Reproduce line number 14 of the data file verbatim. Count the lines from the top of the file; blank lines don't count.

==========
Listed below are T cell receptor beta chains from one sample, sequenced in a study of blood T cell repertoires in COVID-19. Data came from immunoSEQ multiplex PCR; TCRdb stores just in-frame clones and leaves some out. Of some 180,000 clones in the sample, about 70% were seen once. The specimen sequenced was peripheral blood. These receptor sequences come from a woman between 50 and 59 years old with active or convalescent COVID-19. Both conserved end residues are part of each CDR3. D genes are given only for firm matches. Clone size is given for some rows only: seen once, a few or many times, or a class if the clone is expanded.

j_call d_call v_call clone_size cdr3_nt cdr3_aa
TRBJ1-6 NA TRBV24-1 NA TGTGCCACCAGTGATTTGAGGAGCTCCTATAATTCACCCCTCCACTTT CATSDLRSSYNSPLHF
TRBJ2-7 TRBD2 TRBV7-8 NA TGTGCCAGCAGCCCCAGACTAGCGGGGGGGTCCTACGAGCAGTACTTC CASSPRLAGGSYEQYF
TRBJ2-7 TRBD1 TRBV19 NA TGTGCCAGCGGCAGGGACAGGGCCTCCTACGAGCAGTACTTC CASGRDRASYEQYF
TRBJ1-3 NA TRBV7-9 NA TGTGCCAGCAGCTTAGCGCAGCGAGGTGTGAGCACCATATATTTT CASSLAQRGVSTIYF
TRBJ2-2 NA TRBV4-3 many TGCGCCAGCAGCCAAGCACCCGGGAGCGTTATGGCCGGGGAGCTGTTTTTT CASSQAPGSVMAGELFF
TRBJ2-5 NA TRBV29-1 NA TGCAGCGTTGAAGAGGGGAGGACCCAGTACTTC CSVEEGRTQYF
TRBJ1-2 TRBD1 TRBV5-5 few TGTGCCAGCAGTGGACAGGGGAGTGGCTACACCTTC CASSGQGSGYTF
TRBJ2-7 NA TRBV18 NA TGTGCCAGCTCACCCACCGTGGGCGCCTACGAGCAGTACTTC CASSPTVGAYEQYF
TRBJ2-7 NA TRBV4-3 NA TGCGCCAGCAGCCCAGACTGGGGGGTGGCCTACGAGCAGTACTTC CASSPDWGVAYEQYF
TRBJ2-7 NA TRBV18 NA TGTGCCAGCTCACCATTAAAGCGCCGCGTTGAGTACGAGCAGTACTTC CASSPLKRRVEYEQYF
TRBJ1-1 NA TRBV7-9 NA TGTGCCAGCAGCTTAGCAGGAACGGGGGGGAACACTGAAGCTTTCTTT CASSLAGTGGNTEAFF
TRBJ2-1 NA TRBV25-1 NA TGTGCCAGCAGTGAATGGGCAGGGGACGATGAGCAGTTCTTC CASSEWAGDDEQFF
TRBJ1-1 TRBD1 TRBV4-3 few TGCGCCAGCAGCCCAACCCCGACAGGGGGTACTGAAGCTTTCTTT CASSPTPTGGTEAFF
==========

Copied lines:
TRBJ2-1 NA TRBV25-1 NA TGTGCCAGCAGTGAATGGGCAGGGGACGATGAGCAGTTCTTC CASSEWAGDDEQFF